SERAPHINA, you stole my heart (and a few hours of sleep).
I read a lot of YA and some MG. Much of it is really good, but SERAPHINA is fabulous--a page-turner that has both substance and style. I hadn't been in a hurry to read this debut, expecting it to be a fun, lightweight fantasy that had something to do with dragons that I'd enjoy but not a story that would carry me off into an intriguingly developed and complex society.
What makes it so wonderful is the deeply-layered world building that includes cultural ramifications, such as religious beliefs and bigotries that feed into the political and personal landscapes. The main character, Seraphina, has something terrible and illegal to hide, but her astounding musical talent puts her in the spotlight and leads her into fascinating and dangerous territory.
Her father warns her to not draw attention to herself, never to play music in public, but when the flute soloist can't play at a state funeral, she has to. Here's her perspective as she sees the grieving royal family:
They needed Heaven's peace. I knew little of Saints, but I knew about sorrow and about music as sorrow's surest balm. That was comfort I could give. I raised the flute to my lips and my eyes toward the vaulted ceiling, and began to play.
I began too quietly, unsure of the melody, but the notes seemed to find me and my confidence grew. The music flew from me like a dove released into the vastness of the nave; the cathedral itself lent it new richness and gave something back, as if this glorious edifice, too, were my instrument.
There are melodies that speak as eloquently as words, that flow logically and inevitably from a single, pure emotion. The Invocation is of this kind, as if its composer had sought to distill the purest essence of mourning, to say, Here is what it is to lose someone.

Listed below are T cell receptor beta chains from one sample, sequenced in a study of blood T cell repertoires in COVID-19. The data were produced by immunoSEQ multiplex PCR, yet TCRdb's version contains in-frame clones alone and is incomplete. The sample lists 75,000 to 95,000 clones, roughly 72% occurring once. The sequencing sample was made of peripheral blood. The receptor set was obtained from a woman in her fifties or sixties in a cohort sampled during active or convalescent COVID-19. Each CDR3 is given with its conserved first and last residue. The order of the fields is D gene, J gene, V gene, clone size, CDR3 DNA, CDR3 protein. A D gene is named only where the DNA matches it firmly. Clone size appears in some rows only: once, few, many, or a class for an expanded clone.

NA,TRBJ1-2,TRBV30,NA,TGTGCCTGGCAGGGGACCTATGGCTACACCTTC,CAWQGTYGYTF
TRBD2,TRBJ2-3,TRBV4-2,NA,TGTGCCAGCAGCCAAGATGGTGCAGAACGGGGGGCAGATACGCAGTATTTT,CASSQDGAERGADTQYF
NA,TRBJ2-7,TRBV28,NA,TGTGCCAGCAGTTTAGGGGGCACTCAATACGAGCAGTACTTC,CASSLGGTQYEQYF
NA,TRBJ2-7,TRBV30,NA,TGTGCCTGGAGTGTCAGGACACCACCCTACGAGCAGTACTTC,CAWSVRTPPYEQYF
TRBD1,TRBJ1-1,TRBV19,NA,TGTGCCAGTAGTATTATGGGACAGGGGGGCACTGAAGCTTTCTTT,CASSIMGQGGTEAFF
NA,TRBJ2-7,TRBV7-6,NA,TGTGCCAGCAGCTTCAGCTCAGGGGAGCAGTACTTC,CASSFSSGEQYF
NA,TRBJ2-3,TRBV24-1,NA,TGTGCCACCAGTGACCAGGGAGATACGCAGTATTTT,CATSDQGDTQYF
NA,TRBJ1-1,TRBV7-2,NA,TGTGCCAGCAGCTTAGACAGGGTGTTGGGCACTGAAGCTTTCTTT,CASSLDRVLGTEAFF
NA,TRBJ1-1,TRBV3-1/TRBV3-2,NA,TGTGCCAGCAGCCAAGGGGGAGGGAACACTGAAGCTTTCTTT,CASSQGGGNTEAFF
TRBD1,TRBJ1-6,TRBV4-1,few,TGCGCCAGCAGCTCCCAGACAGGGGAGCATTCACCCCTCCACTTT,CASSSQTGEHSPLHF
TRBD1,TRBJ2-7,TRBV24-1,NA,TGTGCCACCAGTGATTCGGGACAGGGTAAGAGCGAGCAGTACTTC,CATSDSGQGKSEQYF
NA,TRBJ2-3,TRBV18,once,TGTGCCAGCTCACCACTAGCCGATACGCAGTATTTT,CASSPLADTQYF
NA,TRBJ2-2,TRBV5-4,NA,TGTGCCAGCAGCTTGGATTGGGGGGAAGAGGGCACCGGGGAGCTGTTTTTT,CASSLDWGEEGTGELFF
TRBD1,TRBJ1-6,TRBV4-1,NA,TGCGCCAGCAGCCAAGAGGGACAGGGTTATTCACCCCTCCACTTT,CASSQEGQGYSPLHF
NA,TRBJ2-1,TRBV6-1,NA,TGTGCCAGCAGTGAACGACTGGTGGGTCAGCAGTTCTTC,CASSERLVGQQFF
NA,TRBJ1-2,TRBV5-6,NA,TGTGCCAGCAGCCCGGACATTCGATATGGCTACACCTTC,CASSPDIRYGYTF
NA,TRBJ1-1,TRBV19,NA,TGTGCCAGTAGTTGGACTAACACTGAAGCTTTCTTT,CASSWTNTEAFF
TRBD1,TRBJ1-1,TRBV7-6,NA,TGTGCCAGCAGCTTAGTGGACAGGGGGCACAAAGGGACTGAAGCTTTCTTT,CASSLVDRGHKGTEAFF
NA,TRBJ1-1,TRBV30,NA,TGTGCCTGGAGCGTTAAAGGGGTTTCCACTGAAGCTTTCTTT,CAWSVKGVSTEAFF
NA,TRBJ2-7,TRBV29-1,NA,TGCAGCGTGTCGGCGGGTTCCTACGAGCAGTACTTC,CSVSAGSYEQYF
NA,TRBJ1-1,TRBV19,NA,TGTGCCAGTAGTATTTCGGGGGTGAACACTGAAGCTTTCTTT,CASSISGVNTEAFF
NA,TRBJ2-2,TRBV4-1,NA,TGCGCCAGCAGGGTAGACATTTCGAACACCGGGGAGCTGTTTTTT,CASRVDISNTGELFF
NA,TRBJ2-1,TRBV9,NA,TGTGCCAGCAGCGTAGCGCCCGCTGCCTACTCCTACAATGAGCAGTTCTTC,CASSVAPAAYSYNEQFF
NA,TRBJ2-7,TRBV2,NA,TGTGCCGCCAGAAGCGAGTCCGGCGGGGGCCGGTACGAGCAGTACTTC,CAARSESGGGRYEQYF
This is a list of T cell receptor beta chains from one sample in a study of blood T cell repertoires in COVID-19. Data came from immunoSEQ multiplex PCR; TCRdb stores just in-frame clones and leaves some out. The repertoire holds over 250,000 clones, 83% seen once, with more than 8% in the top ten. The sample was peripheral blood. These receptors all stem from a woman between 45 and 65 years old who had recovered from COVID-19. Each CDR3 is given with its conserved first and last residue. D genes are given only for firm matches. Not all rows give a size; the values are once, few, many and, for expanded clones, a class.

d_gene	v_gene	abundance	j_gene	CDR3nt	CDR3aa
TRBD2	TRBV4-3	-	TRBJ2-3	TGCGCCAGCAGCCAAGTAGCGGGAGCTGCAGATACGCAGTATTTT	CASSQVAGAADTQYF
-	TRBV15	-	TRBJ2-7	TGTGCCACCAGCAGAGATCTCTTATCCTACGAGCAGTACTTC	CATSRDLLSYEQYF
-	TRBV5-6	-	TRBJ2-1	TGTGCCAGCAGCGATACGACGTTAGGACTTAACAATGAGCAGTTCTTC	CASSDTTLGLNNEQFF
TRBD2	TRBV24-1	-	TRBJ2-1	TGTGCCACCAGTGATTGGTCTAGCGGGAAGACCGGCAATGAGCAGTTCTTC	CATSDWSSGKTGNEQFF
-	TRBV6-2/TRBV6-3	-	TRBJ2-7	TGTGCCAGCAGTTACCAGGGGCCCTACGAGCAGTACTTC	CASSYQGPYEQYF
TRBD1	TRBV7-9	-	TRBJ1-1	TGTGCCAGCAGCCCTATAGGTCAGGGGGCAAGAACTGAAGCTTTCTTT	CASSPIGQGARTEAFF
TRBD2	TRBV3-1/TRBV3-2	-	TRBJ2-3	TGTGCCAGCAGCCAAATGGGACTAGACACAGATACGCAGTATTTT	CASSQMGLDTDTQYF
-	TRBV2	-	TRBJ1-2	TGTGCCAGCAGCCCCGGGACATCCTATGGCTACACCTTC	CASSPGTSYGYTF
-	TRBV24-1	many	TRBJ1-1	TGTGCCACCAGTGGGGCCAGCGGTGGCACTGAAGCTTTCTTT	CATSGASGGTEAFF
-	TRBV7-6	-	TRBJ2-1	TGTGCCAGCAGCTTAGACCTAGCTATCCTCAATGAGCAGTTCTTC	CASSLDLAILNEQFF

In Seraphina's world there exists an unlikely truce between dragons and humans, but there are those on both sides who plot against it. Fear, distrust, resentment, hatred ripple through the population. Dragon-fighting knights of old have gone into exile, not willing to forget the wars they'd fought. Dragons, who can take human shape, walk among humans but they never are quite human enough, and are not trusted.
Along with the gripping tale, Hartman's writing soars and sings. Here's another sample of her style near the beginning of this 451-page novel:
He declined to tell me goodbye, as was his usual custom; he turned without a word and took off toward the cathedral. Its facade blazed red with the setting sun; Orma's retreating figure made a dark hatch mark against it. I watched until he disappeared around the end of the north transept, and then I watched the space where he had vanished.
I barely noticed loneliness anymore; it was my normal condition, by necessity if not by nature. After today's stresses, though, it weighed on me more than usual. Orma knew everything about me, but he was a dragon. On a good day, he was friend enough. On a bad day, running into his inadequacy was like tripping up the stairs. It hurt, but it felt like my own fault.
Still, he was all I had.